Today these standards are part of the best practices considered while designing and producing digital content not just for those with disabilities but also for anyone requiring the assistance of a screen reader software. With the growing penetration of the internet and the ease of access it provides, web accessibility is the next frontier of inclusive and accessible services. Web is where most business is done and the DDA act ensures that this space remains accessible and open, without discrimination and prejudice to every single member of the community regardless of their ability or disability. 

Some of the ways this accessibility is made possible are:

Alternative Text for Images:

Text description for all images that make visual content accessible to software such as screen readers. This ensures full website accessibility (images and text) to those dealing with visual impairments.

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Text Resizing:

Providing text resizing options helps people adjust the written matter as per their comfort and needs.

Clear navigation:

Clear and easily identifiable navigation flow, accessible ways of navigation through the keyboard as well as a trackpad or using a mouse provide people with options to accommodate their needs.

Sufficient Color Contrast:

Maintaining an optimal color contrast strategy to ensure the color contrast ratio of the website caters to those with color blindness.

Keyboard accessibility:

Built-in keyboard navigation provides ease of operation with access to all content for users who cannot use a mouse.

Who Needs to Comply with DDA?

Every Australian set-up needs to comply with the DDA Act striving to provide equal and fair access to their offerings for every member of the community, including those with visual or cognitive impairments or other disabilities. These cover web accessibility of any government or public-facing websites across varied industries, including but not limited to:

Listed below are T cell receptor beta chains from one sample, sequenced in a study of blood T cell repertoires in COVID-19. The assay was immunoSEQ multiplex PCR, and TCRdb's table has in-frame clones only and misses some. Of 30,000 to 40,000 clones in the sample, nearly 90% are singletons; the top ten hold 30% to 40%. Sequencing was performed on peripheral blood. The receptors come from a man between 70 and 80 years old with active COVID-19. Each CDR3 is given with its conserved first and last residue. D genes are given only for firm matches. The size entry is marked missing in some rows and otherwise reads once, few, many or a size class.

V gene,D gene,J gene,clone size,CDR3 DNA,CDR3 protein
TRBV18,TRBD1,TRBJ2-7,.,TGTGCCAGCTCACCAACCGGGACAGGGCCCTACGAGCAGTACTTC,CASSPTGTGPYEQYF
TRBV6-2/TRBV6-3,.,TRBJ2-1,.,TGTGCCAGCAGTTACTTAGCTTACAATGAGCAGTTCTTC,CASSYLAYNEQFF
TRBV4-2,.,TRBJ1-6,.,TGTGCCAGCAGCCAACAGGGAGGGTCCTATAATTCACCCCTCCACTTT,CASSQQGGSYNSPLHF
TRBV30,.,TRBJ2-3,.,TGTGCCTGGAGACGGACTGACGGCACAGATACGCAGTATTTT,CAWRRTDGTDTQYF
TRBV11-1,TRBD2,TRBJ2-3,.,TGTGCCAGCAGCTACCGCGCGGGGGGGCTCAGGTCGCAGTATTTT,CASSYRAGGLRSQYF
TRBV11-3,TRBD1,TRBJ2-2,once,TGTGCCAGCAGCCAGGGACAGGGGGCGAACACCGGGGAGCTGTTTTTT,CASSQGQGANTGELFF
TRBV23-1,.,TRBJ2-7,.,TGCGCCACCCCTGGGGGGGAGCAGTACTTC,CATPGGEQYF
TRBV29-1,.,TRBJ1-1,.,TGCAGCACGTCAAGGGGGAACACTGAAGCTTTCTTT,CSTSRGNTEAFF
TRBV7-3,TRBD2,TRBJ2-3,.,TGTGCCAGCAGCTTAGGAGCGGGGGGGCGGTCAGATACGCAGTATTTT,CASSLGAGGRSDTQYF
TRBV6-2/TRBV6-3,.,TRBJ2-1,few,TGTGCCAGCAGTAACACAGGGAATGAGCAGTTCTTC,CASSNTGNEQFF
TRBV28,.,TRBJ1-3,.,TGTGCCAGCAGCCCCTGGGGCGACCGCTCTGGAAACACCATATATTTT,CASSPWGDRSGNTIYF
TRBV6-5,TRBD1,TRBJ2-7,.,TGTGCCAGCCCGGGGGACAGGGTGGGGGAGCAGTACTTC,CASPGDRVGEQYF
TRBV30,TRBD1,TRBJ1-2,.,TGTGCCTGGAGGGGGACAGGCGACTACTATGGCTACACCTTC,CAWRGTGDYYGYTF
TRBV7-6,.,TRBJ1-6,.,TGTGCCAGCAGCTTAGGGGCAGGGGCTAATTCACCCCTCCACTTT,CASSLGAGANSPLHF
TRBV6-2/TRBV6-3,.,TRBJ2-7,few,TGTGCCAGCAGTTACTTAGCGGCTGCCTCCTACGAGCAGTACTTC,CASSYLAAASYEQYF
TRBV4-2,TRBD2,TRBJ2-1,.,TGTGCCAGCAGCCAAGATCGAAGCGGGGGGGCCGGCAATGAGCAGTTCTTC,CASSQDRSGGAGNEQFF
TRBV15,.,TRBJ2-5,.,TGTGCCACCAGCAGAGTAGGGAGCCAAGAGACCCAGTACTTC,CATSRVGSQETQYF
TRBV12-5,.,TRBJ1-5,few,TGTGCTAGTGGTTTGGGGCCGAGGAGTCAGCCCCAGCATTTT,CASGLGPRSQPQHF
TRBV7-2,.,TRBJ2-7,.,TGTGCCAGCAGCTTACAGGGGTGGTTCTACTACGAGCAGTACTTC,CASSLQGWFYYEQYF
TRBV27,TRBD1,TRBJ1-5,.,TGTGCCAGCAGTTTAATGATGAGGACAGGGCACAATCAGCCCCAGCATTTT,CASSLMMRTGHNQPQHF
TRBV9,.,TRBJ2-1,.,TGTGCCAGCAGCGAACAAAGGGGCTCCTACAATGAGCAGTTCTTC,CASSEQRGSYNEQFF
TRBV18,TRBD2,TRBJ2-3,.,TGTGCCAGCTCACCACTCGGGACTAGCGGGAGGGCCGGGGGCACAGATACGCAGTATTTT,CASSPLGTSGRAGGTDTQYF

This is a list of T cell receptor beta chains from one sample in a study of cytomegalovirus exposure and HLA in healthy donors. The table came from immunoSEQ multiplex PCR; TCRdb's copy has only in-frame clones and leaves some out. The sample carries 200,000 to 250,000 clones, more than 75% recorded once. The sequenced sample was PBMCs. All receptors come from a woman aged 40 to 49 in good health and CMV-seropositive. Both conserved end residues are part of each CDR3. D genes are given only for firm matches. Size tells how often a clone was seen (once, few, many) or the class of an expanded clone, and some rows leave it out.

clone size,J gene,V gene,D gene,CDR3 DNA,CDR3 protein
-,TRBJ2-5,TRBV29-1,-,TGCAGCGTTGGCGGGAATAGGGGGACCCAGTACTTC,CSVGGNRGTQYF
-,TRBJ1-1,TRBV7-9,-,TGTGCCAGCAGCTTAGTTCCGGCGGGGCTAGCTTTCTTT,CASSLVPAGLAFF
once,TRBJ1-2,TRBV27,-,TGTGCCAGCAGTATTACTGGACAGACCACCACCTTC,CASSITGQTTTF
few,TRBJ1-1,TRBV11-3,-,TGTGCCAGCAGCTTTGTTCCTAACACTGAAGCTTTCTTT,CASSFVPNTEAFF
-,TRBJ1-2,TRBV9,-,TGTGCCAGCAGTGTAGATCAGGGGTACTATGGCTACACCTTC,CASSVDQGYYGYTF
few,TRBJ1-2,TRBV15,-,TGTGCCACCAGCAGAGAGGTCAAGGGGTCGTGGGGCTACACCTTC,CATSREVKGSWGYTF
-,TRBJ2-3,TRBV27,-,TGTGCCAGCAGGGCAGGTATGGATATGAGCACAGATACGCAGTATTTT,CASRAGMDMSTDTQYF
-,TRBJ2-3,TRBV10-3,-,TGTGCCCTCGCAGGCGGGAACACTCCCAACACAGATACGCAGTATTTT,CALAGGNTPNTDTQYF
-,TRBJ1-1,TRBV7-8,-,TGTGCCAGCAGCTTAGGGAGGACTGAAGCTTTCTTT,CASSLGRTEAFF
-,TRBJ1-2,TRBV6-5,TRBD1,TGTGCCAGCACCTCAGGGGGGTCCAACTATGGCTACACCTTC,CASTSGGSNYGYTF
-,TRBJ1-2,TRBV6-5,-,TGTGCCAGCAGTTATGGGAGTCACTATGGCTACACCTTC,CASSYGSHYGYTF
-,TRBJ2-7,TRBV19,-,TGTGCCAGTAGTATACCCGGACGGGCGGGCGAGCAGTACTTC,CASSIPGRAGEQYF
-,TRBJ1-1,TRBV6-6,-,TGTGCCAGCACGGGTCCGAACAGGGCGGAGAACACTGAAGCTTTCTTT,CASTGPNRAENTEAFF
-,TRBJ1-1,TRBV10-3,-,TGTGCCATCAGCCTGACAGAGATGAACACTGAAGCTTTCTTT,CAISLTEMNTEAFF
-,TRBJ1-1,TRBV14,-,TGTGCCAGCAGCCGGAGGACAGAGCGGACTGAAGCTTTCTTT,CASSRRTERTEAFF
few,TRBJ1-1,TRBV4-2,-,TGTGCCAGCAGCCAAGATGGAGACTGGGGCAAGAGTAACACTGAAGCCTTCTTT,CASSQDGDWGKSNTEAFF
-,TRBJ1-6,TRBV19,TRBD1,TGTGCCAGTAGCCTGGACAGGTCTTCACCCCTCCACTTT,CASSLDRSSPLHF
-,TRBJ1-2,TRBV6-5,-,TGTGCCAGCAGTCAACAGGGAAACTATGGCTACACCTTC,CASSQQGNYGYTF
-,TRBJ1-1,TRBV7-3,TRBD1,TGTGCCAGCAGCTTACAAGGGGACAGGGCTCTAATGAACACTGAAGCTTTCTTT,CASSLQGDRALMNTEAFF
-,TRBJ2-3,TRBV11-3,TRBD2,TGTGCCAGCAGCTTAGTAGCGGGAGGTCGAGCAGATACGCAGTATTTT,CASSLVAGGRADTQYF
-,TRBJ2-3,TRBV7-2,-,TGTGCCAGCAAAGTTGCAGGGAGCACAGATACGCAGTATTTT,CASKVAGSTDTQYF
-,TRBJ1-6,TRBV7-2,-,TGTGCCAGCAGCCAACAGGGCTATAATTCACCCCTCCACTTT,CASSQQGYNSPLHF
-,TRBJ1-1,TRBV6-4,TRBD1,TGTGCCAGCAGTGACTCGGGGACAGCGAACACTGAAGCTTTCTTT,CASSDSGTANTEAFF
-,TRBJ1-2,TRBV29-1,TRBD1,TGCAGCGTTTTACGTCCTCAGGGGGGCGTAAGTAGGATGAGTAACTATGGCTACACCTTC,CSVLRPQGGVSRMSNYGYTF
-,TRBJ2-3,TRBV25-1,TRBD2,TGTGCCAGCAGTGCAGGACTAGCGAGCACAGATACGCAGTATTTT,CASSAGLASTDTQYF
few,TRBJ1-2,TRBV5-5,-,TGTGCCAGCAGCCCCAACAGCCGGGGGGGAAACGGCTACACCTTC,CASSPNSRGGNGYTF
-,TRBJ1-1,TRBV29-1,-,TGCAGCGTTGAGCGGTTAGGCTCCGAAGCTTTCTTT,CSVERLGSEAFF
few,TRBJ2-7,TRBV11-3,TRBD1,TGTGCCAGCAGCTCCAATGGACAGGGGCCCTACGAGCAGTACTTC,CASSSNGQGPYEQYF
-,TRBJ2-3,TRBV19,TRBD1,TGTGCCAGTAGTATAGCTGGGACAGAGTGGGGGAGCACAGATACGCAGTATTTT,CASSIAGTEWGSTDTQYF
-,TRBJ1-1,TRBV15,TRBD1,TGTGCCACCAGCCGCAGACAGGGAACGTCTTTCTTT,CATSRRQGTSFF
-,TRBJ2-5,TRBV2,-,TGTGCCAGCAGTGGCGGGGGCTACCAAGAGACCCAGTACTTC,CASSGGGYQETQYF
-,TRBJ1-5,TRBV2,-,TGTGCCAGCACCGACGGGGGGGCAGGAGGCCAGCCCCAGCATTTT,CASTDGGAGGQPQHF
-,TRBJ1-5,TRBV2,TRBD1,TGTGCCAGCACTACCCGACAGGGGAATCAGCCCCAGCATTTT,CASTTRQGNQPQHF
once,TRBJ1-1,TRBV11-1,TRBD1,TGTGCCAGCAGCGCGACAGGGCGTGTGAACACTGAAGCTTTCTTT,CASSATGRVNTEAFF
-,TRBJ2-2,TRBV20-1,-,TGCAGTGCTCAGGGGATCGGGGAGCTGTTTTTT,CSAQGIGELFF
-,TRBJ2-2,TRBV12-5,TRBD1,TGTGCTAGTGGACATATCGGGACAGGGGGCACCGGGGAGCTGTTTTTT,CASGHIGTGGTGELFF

• Banking and Finance 
  • Education
  • Transport
  • Real Estate
  • Recreation
  • Employment 
  • Tourism
  • Education
  • Food and Agriculture
  • E-Commerce

Consequences of Non-Compliance

When a business is non-compliant it loses out on a large number of potential customers in addition to attracting legal action. If a business or its website is found to be non-compliant with the DDA Act and a person feels they’ve been discriminated against, the aggrieved party can file a written complaint through the online form with the Australian Human Rights Commission. Besides going through a review process and the financial implications of it, an organization risks not just losing face and getting bad PR, but also tarnishing its reputation and brand value. 

More than a rap on the knuckles, the DDA Act provides guidelines that help a business remain an ethical, conscious, and accessible partner in the progress of Australia and its people. The DDA Act and the WCAG together form best practices that have become the norm for conducting business by building inclusivity and participation. Only when commerce and community walk together, can robust development of all can be ensured.

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Debangku Sarma

Digital Marketing Associate
Continual Engine

Vijayshree Vethantham

Senior Vice-President, Growth & Strategy
Continual Engine US LLC